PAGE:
As one old master watched on, another moved on. Roger Federer was back at Wimbledon, nodding with approval in the royal box, as Andy Murray breezed into the second round with a 6-3, 6-0, 6-1 victory against the Englishman Ryan Peniston.
It was Murray’s most emphatic win here since 2014, and afterwards he issued a bullish bulletin on his chances – and indicated that the heavy rain on Tuesday may help him go deeper in the tournament.
“It’s been a long time since I have felt physically good coming into Wimbledon,” he said. “I’m fit and ready for a good run. And I’m playing well enough to beat most of the players in the draw if I play well.”
Murray will have a scheduling advantage after the inclement weather left his next opponent – either the No 5 seed Stefanos Tsitsipas or the former US Open champion Dominic Thiem – having to finish their match on Wednesday.
“It’s tough for the players that got rained off. But any time you get the chance to finish a match quickly and can conserve some energy is a really positive thing. Hopefully the deeper I go in the tournament the fresher I will be.”
When play stopped on No 2 Court, Thiem was 6-4, 3-4 ahead. But whoever comes through, Murray clearly fancies his chances of winning. And why not? Even at 36, and with that metal hip, Murray keeps repeating that he remains among the world’s top grass-court players. It is a defiant mantra but it also carries a frisson of truth.
When you take out Novak Djokovic and the world No 1, Carlos Alcaraz, who else is there that is clearly better? Rafael Nadal and Nick Kyrgios are injured, Daniil Medvedev and Casper Ruud appear allergic to the green stuff, and the rest of the NextGen stars – Holger Rune, Seb Korda, Jannik Sinner – are still adapting.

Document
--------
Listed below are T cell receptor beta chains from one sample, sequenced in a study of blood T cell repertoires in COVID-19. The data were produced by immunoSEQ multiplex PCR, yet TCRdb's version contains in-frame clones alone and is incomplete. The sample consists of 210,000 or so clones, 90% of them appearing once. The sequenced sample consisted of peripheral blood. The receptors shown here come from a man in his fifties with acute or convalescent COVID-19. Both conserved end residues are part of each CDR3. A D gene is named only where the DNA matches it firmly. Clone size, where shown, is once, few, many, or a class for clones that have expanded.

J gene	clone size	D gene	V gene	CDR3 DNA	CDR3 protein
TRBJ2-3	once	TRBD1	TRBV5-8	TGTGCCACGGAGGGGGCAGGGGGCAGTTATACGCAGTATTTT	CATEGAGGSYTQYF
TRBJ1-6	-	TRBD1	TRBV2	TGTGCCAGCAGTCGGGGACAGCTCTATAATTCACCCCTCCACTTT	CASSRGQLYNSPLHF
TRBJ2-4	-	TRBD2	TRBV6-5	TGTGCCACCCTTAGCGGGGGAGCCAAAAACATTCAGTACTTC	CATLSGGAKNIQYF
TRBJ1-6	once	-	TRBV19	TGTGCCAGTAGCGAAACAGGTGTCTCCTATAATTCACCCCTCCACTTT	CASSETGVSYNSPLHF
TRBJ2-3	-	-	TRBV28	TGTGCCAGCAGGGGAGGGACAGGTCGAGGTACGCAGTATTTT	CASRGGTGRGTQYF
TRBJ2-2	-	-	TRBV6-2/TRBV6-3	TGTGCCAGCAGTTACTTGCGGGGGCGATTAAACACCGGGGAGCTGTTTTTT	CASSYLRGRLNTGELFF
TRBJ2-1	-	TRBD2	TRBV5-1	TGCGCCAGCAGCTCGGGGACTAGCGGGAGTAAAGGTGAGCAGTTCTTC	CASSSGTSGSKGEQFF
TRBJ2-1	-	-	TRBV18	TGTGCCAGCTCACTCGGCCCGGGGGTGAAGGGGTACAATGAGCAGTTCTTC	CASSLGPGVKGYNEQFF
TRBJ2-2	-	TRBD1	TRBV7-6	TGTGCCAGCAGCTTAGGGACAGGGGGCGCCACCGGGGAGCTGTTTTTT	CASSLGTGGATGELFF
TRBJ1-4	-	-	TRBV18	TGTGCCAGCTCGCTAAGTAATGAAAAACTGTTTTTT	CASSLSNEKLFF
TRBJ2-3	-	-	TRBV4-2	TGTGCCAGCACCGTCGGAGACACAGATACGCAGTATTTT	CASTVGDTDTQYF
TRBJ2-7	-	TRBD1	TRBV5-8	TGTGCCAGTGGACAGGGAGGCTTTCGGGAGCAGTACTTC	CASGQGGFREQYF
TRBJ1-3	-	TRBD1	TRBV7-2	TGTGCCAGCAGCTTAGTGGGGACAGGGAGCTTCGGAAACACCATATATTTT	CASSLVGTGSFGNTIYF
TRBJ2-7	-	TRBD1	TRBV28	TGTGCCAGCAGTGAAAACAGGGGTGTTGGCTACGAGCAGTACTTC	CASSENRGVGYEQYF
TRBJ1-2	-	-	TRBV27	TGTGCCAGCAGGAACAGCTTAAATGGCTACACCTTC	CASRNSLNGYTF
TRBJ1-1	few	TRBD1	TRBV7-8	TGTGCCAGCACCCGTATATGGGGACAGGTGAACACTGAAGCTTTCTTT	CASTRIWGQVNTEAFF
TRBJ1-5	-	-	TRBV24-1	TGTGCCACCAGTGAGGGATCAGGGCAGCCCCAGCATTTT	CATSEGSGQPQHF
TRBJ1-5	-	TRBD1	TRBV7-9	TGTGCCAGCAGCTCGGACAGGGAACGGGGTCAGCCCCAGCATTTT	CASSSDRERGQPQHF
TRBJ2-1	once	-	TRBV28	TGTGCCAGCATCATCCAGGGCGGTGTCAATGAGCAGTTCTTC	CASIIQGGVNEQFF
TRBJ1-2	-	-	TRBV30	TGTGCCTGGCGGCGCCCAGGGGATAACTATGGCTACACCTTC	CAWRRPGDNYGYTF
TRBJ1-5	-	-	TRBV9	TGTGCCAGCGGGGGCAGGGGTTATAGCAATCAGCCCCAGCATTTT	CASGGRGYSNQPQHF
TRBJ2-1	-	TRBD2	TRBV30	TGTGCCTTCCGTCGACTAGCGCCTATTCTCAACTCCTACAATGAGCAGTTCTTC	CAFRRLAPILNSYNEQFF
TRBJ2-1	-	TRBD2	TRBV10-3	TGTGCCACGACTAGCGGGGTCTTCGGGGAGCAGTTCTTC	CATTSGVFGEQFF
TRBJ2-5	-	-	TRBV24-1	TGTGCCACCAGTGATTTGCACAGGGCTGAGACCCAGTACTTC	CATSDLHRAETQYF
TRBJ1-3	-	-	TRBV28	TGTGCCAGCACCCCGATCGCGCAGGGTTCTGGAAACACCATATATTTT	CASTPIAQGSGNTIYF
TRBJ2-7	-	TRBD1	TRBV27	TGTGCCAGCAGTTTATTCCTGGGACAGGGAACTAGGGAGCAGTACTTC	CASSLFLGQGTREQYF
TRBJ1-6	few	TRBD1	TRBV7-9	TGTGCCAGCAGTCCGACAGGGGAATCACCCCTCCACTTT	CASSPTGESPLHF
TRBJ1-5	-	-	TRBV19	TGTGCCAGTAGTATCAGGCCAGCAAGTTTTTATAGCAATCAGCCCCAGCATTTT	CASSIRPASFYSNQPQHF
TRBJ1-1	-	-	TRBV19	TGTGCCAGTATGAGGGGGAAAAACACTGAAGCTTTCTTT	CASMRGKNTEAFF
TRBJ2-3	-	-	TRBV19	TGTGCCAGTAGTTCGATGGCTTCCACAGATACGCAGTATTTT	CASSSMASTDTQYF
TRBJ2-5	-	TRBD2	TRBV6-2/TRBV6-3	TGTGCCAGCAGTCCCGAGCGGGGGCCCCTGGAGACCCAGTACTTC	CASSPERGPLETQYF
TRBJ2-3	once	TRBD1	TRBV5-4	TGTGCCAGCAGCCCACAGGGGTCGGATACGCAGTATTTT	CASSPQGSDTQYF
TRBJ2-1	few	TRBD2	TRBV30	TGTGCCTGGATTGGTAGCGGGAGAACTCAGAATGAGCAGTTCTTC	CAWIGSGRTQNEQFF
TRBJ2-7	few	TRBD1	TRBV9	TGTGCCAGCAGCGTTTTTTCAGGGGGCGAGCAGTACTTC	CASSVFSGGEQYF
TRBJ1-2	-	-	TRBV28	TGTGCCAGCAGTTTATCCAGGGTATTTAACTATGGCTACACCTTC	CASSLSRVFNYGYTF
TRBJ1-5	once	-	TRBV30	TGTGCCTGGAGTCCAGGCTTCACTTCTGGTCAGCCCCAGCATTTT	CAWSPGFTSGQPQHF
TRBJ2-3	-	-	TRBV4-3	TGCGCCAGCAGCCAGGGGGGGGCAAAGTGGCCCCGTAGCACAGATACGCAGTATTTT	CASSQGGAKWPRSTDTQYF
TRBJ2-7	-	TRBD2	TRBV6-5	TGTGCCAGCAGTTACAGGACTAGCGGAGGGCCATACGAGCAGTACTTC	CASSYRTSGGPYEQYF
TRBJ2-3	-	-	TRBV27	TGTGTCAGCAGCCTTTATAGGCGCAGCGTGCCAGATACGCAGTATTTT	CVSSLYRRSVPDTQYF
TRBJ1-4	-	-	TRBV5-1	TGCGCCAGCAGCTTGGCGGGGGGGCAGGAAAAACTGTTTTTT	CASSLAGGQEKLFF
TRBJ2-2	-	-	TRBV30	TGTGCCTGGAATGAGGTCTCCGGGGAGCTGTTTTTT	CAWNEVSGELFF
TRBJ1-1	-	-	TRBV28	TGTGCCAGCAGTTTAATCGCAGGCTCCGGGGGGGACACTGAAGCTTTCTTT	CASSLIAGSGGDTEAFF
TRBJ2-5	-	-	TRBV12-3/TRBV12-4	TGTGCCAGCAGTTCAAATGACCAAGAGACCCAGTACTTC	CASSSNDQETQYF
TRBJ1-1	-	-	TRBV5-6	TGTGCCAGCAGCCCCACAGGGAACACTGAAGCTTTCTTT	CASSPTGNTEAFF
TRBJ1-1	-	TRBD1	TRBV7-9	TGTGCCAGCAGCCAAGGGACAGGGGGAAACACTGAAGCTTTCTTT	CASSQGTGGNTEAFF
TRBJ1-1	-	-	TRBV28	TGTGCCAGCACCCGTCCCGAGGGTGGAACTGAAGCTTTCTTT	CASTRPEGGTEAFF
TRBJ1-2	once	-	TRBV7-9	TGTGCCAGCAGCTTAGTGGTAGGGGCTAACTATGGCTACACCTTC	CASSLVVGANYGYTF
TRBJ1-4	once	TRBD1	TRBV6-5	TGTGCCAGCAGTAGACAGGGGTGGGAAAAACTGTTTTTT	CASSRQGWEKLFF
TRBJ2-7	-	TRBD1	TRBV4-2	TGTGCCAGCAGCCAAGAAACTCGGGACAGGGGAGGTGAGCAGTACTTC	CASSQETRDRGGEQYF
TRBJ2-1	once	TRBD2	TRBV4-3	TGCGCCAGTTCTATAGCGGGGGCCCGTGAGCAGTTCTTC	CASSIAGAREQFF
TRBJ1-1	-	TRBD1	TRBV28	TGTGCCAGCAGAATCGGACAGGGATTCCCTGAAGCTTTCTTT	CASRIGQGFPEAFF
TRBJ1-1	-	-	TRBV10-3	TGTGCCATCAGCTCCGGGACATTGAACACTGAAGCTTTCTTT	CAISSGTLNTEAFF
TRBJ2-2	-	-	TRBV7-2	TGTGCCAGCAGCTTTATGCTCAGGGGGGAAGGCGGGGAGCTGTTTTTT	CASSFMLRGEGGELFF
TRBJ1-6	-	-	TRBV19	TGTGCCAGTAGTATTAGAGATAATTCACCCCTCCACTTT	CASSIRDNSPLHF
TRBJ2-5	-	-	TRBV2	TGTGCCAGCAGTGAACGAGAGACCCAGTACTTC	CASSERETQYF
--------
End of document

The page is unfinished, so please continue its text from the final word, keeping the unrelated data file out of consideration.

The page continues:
Certainly Murray was encouraged by his first straight-sets win at Wimbledon since 2017, as well as the sight of the Princess of Wales and Federer cheering him on.
“It was amazing to have some royalty and also some tennis royalty here,” he said, as Centre Court roared its approval. Federer was then asked for his assessment. “Very good,” he replied, to more laughs and cheers.
Afterwards Murray said he enjoyed having Federer, whom he has battled many times here, watching on. “I didn’t find it strange,” he said. “It was nice to have him there. Pete Sampras has sat up there and watched Roger and Rafa. And Rod Laver has been at a bunch of matches at the Australian Open.”
There was not much to thrill the crowd, at least initially. Both men have practised a lot together, which perhaps helped explain the choppy opening set, which was played out to polite applause and the incessant patter of rain on the Centre Court roof.
But after saving break points at 1-1 and 2-2, Murray began to find his flow. It helped that Peniston was also handing out cheap gifts, with a backhand error into the tramlines securing Murray’s first break of the match at 4-2.
Soon Murray also had the first set to his name but the intermittent quality was summed up by the fact that, between them, they had hit 10 winners and 27 unforced errors in the opening stanza. “I was quite nervous at the beginning but once I got the break in the first set I played some good stuff. There were some good signs there.”
Murray was certainly a different player after that. He broke immediately at the start of the second, and raced through the set, winning it to love, before taking the third 6-1. “As the match went on, unforced errors, I cut them out. I was pretty ruthless at the beginning of the second and third sets. There was no sort of dip in intensity or anything. I got ahead early in those sets, did well.”
The 27-year-old Peniston – who had rhabdomyosarcoma, a soft-tissue cancer, which initially inhibited his growth as a child – deserves great credit for his play. But while he does have reasonable grass-court pedigree for someone ranked 268 in the world, having defeated two top-10 players in Ruud and Rune last year, he had no answers to Murray’s quiet dissection.
“I had quite a few games where I was 30-love up, things like that, and had game points,” Peniston said. “But he was relentless on every point. That’s why the scoreline was like it was.”